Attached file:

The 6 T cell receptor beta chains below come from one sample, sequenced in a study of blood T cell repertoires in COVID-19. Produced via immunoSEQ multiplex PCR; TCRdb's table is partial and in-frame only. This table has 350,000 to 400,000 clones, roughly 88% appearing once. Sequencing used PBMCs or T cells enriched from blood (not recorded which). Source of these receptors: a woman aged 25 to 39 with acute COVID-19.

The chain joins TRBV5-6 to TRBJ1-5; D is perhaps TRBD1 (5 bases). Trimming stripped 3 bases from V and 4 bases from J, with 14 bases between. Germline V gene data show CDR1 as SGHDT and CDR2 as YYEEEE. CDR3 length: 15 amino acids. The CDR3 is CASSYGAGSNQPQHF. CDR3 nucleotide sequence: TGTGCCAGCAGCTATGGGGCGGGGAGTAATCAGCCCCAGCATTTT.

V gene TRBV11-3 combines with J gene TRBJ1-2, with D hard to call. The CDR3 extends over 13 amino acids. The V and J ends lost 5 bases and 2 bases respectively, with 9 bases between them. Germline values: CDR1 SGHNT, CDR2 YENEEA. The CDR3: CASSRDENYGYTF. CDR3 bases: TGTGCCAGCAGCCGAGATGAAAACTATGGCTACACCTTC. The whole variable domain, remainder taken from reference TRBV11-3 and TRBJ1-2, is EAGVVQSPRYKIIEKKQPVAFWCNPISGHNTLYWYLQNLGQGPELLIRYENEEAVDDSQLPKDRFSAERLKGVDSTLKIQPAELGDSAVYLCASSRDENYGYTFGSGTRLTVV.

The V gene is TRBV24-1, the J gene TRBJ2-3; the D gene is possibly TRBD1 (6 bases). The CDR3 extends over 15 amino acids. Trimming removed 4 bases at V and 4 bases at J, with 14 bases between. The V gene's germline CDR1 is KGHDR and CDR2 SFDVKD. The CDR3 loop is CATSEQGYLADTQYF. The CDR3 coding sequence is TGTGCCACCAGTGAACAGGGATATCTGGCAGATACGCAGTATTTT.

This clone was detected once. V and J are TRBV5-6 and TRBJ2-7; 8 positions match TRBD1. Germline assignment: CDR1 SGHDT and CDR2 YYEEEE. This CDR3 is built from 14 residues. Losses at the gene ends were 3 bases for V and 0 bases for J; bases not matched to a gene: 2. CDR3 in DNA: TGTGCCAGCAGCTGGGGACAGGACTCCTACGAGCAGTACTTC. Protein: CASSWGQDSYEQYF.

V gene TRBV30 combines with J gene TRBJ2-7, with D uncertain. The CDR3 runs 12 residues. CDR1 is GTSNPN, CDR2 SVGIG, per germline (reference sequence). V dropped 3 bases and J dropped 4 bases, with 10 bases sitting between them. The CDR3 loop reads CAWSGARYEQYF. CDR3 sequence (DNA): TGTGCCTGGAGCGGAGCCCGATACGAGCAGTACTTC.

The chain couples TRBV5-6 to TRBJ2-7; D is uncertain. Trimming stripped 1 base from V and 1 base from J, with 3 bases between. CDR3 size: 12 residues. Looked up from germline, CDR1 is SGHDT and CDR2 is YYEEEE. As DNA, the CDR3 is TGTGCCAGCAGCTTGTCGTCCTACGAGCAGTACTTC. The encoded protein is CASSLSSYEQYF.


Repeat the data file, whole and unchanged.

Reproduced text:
The 6 T cell receptor beta chains below come from one sample, sequenced in a study of blood T cell repertoires in COVID-19. Produced via immunoSEQ multiplex PCR; TCRdb's table is partial and in-frame only. This table has 350,000 to 400,000 clones, roughly 88% appearing once. Sequencing used PBMCs or T cells enriched from blood (not recorded which). Source of these receptors: a woman aged 25 to 39 with acute COVID-19.

The chain joins TRBV5-6 to TRBJ1-5; D is perhaps TRBD1 (5 bases). Trimming stripped 3 bases from V and 4 bases from J, with 14 bases between. Germline V gene data show CDR1 as SGHDT and CDR2 as YYEEEE. CDR3 length: 15 amino acids. The CDR3 is CASSYGAGSNQPQHF. CDR3 nucleotide sequence: TGTGCCAGCAGCTATGGGGCGGGGAGTAATCAGCCCCAGCATTTT.

V gene TRBV11-3 combines with J gene TRBJ1-2, with D hard to call. The CDR3 extends over 13 amino acids. The V and J ends lost 5 bases and 2 bases respectively, with 9 bases between them. Germline values: CDR1 SGHNT, CDR2 YENEEA. The CDR3: CASSRDENYGYTF. CDR3 bases: TGTGCCAGCAGCCGAGATGAAAACTATGGCTACACCTTC. The whole variable domain, remainder taken from reference TRBV11-3 and TRBJ1-2, is EAGVVQSPRYKIIEKKQPVAFWCNPISGHNTLYWYLQNLGQGPELLIRYENEEAVDDSQLPKDRFSAERLKGVDSTLKIQPAELGDSAVYLCASSRDENYGYTFGSGTRLTVV.

The V gene is TRBV24-1, the J gene TRBJ2-3; the D gene is possibly TRBD1 (6 bases). The CDR3 extends over 15 amino acids. Trimming removed 4 bases at V and 4 bases at J, with 14 bases between. The V gene's germline CDR1 is KGHDR and CDR2 SFDVKD. The CDR3 loop is CATSEQGYLADTQYF. The CDR3 coding sequence is TGTGCCACCAGTGAACAGGGATATCTGGCAGATACGCAGTATTTT.

This clone was detected once. V and J are TRBV5-6 and TRBJ2-7; 8 positions match TRBD1. Germline assignment: CDR1 SGHDT and CDR2 YYEEEE. This CDR3 is built from 14 residues. Losses at the gene ends were 3 bases for V and 0 bases for J; bases not matched to a gene: 2. CDR3 in DNA: TGTGCCAGCAGCTGGGGACAGGACTCCTACGAGCAGTACTTC. Protein: CASSWGQDSYEQYF.

V gene TRBV30 combines with J gene TRBJ2-7, with D uncertain. The CDR3 runs 12 residues. CDR1 is GTSNPN, CDR2 SVGIG, per germline (reference sequence). V dropped 3 bases and J dropped 4 bases, with 10 bases sitting between them. The CDR3 loop reads CAWSGARYEQYF. CDR3 sequence (DNA): TGTGCCTGGAGCGGAGCCCGATACGAGCAGTACTTC.

The chain couples TRBV5-6 to TRBJ2-7; D is uncertain. Trimming stripped 1 base from V and 1 base from J, with 3 bases between. CDR3 size: 12 residues. Looked up from germline, CDR1 is SGHDT and CDR2 is YYEEEE. As DNA, the CDR3 is TGTGCCAGCAGCTTGTCGTCCTACGAGCAGTACTTC. The encoded protein is CASSLSSYEQYF.